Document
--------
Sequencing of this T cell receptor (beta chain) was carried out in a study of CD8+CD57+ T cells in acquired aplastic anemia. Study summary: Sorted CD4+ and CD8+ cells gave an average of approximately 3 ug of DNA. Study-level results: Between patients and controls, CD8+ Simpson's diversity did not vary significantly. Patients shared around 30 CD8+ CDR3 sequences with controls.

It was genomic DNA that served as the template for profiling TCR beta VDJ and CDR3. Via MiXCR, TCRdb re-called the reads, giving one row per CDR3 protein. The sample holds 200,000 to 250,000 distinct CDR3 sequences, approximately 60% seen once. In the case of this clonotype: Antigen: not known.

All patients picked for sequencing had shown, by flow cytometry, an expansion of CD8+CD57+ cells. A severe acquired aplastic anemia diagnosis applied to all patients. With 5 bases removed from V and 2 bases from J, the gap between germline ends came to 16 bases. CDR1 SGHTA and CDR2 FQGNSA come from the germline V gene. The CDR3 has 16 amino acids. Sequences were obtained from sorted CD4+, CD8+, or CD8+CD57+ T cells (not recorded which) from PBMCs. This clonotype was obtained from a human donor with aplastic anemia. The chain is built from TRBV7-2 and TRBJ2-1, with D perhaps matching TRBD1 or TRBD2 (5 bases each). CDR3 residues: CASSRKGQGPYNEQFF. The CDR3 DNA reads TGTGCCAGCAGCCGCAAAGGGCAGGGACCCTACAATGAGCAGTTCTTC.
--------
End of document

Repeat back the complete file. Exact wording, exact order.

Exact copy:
Sequencing of this T cell receptor (beta chain) was carried out in a study of CD8+CD57+ T cells in acquired aplastic anemia. Study summary: Sorted CD4+ and CD8+ cells gave an average of approximately 3 ug of DNA. Study-level results: Between patients and controls, CD8+ Simpson's diversity did not vary significantly. Patients shared around 30 CD8+ CDR3 sequences with controls.

It was genomic DNA that served as the template for profiling TCR beta VDJ and CDR3. Via MiXCR, TCRdb re-called the reads, giving one row per CDR3 protein. The sample holds 200,000 to 250,000 distinct CDR3 sequences, approximately 60% seen once. In the case of this clonotype: Antigen: not known.

All patients picked for sequencing had shown, by flow cytometry, an expansion of CD8+CD57+ cells. A severe acquired aplastic anemia diagnosis applied to all patients. With 5 bases removed from V and 2 bases from J, the gap between germline ends came to 16 bases. CDR1 SGHTA and CDR2 FQGNSA come from the germline V gene. The CDR3 has 16 amino acids. Sequences were obtained from sorted CD4+, CD8+, or CD8+CD57+ T cells (not recorded which) from PBMCs. This clonotype was obtained from a human donor with aplastic anemia. The chain is built from TRBV7-2 and TRBJ2-1, with D perhaps matching TRBD1 or TRBD2 (5 bases each). CDR3 residues: CASSRKGQGPYNEQFF. The CDR3 DNA reads TGTGCCAGCAGCCGCAAAGGGCAGGGACCCTACAATGAGCAGTTCTTC.